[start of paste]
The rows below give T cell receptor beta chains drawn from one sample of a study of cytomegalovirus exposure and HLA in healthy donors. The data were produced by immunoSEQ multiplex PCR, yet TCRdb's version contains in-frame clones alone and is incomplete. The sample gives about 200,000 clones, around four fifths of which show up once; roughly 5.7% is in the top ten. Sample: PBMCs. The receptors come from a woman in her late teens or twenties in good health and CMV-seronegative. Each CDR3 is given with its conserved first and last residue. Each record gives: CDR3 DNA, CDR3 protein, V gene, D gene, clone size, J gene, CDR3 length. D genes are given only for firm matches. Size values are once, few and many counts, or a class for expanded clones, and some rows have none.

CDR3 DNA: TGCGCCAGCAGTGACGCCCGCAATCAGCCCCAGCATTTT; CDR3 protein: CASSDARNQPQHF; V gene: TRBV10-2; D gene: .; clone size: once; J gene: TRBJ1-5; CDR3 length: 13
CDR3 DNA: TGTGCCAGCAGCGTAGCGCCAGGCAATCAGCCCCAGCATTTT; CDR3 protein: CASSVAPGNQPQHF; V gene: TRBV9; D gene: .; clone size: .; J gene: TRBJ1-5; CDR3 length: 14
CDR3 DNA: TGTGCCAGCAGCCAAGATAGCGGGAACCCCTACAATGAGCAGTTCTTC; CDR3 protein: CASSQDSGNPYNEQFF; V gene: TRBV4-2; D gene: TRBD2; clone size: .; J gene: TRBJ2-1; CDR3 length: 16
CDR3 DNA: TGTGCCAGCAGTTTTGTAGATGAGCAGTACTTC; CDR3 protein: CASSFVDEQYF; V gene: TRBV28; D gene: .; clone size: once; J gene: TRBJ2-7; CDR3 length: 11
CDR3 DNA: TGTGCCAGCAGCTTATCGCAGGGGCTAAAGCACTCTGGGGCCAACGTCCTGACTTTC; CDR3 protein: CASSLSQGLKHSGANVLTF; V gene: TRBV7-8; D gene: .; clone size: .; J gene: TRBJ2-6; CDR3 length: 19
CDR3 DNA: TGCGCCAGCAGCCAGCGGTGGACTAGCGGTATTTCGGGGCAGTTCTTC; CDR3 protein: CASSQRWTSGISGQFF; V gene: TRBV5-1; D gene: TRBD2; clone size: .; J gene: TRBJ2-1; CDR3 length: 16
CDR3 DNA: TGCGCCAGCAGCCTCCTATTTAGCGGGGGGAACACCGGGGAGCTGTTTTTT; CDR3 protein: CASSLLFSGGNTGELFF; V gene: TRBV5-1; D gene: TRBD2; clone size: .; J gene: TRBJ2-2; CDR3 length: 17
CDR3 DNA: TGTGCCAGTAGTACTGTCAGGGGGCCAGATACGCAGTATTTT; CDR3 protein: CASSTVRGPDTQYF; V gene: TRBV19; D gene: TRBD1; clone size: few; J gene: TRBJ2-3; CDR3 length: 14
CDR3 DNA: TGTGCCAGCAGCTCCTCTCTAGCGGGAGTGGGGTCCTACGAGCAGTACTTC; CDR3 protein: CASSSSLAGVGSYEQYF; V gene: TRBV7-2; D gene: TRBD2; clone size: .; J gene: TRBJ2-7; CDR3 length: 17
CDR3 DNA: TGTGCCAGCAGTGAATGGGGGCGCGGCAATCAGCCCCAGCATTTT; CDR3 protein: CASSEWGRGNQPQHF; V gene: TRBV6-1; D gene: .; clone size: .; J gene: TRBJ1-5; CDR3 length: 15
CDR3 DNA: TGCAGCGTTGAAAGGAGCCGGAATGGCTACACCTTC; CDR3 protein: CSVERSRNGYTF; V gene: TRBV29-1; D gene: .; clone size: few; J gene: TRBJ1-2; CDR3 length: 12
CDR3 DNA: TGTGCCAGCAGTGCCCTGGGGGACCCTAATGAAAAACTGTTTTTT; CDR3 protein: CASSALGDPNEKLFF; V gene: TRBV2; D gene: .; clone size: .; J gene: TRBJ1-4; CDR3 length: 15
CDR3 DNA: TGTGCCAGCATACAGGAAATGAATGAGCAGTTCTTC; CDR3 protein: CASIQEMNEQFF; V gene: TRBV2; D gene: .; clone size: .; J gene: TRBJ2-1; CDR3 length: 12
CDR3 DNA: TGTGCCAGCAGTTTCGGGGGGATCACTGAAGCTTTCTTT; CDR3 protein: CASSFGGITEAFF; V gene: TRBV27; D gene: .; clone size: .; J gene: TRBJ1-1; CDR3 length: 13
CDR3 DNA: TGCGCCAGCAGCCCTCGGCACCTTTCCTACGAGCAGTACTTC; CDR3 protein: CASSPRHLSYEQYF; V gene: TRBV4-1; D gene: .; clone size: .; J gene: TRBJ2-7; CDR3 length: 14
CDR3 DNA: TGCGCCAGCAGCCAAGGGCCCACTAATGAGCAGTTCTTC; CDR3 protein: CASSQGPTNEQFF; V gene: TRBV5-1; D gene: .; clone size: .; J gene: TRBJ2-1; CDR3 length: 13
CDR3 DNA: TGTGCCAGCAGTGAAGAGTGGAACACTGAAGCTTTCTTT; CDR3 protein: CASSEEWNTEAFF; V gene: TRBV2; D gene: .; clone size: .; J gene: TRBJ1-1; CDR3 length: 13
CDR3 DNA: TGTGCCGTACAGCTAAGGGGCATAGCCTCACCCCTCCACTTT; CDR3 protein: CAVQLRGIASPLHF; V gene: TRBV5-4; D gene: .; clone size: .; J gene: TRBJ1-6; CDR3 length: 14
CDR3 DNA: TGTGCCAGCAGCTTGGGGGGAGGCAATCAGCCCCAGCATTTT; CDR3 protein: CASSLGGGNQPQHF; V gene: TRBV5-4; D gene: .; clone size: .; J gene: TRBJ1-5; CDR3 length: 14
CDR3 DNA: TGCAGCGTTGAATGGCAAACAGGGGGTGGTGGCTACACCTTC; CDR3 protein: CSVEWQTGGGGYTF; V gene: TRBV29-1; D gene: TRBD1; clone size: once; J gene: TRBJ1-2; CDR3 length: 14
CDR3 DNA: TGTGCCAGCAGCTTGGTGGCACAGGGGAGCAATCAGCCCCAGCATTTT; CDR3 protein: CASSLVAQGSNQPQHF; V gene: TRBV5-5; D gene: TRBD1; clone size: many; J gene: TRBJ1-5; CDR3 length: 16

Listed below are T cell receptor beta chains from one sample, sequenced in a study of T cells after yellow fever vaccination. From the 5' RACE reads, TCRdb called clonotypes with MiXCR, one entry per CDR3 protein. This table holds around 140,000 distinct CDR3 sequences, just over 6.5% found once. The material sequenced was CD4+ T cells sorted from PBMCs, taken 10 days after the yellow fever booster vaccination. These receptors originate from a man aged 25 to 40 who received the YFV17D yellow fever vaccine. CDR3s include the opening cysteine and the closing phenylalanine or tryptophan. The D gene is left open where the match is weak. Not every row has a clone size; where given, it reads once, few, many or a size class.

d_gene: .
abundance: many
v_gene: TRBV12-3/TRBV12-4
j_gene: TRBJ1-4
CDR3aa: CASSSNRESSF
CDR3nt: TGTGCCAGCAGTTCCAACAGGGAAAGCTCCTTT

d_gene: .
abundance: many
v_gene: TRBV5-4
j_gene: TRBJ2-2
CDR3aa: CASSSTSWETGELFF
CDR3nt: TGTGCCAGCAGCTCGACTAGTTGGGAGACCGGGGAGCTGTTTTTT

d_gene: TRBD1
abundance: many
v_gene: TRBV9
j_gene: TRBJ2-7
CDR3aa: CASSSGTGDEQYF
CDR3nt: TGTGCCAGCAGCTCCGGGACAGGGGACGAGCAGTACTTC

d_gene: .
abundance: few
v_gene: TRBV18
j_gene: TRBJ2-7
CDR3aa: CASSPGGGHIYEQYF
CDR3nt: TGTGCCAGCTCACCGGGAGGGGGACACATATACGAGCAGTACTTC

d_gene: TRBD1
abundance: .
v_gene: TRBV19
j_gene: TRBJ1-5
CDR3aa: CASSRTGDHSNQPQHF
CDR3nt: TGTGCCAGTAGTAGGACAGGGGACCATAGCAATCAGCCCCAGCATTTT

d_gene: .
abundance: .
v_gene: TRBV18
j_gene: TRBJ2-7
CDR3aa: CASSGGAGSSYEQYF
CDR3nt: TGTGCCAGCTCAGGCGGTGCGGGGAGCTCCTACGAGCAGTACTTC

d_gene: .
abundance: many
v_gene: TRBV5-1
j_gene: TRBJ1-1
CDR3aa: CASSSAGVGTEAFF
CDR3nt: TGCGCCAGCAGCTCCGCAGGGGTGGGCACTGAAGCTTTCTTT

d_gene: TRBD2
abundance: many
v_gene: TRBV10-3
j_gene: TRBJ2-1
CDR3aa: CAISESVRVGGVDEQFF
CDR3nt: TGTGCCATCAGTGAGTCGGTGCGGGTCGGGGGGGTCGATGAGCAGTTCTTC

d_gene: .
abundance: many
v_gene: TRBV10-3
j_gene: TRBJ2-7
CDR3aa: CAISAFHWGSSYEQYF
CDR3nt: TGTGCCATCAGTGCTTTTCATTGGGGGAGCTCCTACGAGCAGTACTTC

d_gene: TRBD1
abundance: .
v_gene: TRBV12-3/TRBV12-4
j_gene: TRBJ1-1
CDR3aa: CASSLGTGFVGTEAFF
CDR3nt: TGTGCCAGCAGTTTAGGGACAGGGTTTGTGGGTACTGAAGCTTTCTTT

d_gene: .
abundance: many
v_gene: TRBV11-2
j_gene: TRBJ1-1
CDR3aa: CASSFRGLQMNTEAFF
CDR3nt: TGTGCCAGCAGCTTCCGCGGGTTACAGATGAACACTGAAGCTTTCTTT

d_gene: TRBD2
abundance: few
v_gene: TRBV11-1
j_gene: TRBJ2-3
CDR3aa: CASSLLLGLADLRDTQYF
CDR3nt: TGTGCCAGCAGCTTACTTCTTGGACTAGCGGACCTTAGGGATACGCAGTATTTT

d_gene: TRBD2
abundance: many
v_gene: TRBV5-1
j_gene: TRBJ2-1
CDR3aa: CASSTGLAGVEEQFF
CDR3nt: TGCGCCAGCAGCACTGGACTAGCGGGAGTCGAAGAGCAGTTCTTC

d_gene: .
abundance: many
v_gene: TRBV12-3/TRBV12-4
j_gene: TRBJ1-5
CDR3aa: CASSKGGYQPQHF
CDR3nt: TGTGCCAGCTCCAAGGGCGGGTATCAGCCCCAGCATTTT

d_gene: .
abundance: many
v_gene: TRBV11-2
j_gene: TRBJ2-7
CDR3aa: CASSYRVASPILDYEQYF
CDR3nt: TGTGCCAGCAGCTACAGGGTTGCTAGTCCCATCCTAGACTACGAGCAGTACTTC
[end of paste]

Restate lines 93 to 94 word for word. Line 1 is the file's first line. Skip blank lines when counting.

j_gene: TRBJ2-3
CDR3aa: CASSLLLGLADLRDTQYF